Reading a Map

Marginal Information

Printed around the margin of the map is the information needed when the map is being used. This is called marginal information.

The diagram below is an example of how marginal information may be displayed. However, this varies from map to map and between series of maps.

Map title

It may be the name of an important town or an area and indicates roughly the location of the map

Type of map

Describes the type of map, e.g. topographic, orthophoto, geological

Map edition and sheet number

Identifies the map edition and the map numbering system (map number)

Grid reference block

Describes how to determine a six figure grid reference

North points diagram

Shows, for a given year, the relationship between true, magnetic and grid north and their variations from grid north over time

Symbols (or legend) block

Gives a legend of the symbols used on the map to represent various features, together with their meanings

Control and production block

Gives map production details including the reliability, grid(s) shown, datums adopted

Index to adjoining sheets

Gives the title and number of adjoining maps

Representative fraction

Method of indicating the scale of the map

Linear scale

Assists in the measurement of distance

Contour interval

Vertical distance between contour lines on that particular map

Date of field revision

When the map was ground-truthed, i.e. how up-to-date various features are 

Marginal information

Map Symbology

Each map has a key or legend.

Conventional signs


Mapping and coordinate systems are based on a datum, which is a mathematical surface that best fits the shape of the Earth. In 1966 the Australian Geodetic Datum (AGD) was defined. This datum best fitted the shape of the Earth for the Australian mainland.

In 1984 some Australian States adopted an updated version of this datum, known as AGD84. The AGD84 coordinates are based on the same datum as AGD66 and for map reading and navigation purposes can be regarded as the same.

From the year 2000, all Australian mapping authorities are using a new datum, the Geocentric Datum of Australia (GDA). This new datum was defined in 1994, and is based on a mathematical surface that best fits the shape of the earth as a whole, with its origin at the earth’s centre of mass, hence the term ‘geocentric’.

The primary reason for this change is the widespread use of satellite-based navigation systems such as the Global Positioning System (GPS), which is based on the geocentric datum known as the World Geocentric System 1984 (WGS84). For the most practical navigation purposes WGS84 and GDA coordinates may be regarded as being the same.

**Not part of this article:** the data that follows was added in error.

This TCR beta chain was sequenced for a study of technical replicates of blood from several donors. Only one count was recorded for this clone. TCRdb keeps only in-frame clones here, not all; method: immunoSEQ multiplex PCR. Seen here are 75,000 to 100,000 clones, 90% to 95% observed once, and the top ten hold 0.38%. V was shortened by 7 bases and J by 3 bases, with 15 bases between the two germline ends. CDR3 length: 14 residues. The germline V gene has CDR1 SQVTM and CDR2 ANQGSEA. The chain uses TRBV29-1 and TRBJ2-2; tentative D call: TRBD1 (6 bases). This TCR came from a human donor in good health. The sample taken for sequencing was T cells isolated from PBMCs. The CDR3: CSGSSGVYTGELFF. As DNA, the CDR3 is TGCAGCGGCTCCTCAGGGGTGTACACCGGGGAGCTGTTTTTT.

WGS84 is the most common default datum in GPS.

A major implication of this change is that GDA coordinates (latitude and longitudes and eastings and northings) differ from their AGD predecessors by approximately 200 metres in a north-easterly direction.

Look for the GDA logo on your topographic map. If it is not present, check the datum used. Remember your GPS may show locations as 200m different if the map is not based on the GDA.

Scale and Measuring Distance

The scale of a map can be expressed as a representative fraction or as linear scale. This relationship is constant, in whatever direction the distances are measured on large scale maps such as the 1:25 000 series.

Methods of Expressing Scale

There are two main methods of expressing the scale of a map:


One centimetre represents one kilometre.

Representative Fraction (RF)

This method expresses the distance on the map as a fraction of the corresponding distance on the ground. If the scale is 1:100 000, every distance on the map is 1/100,000th of the distance on the ground, e.g. 1 cm on the map represents 100,000 cm or 1 km on the ground.

Common scales for Australian topographic maps are:


Ground Distance of 1 cm on the Map



1:10 000

            100 m

1:25 000

            250 m

1:50 000

            500 m

1:100 000

            1 km



1:250 000

            2.5 km

1:1 million

            10 km

1:5 million

            50 km

1:10 million

            100 km

The numerator of the RF is always 1. The larger the denominator of the RF, the smaller the scale. Figure 14 is a segment of a 1:50 000 scale map of Yass. In this case, one centimetre on the map represents 50,000 centimetres or 500 metres on the ground.

The larger the scale of a map, the smaller the area that is covered and the more detailed the graphic representation of the ground. So, for example, small scale maps (such as 1:250 000) are good for long distance vehicle navigation, while large scale maps (1:25 000) are ideal for travel on foot and RFS vehicles as these show the detail required by walkers and for fighting fires.

1:50 000 Yass

1:100 000 Yass - Segment of a 1:100 000 scale map of Yass

1:250 000 Yass - Segment of a 1:250 000 scale map of Yass

Linear scale

This scale is drawn to assist in measuring distances and is worked out in kilometres and fractions of kilometres. The diagram below shows two examples of linear scale.

Linear scale

Measuring Distances on a Map

There are many ways of measuring distances on a map: using dividers, a length of string, a ruler, a scale etc. Two simple methods using a strip of paper are described below.

Measuring Straight Distances

To measure the distance in a straight line between two points on a map:

  1. Lay the straight edge of a piece of paper against the two points and mark the distance on the paper.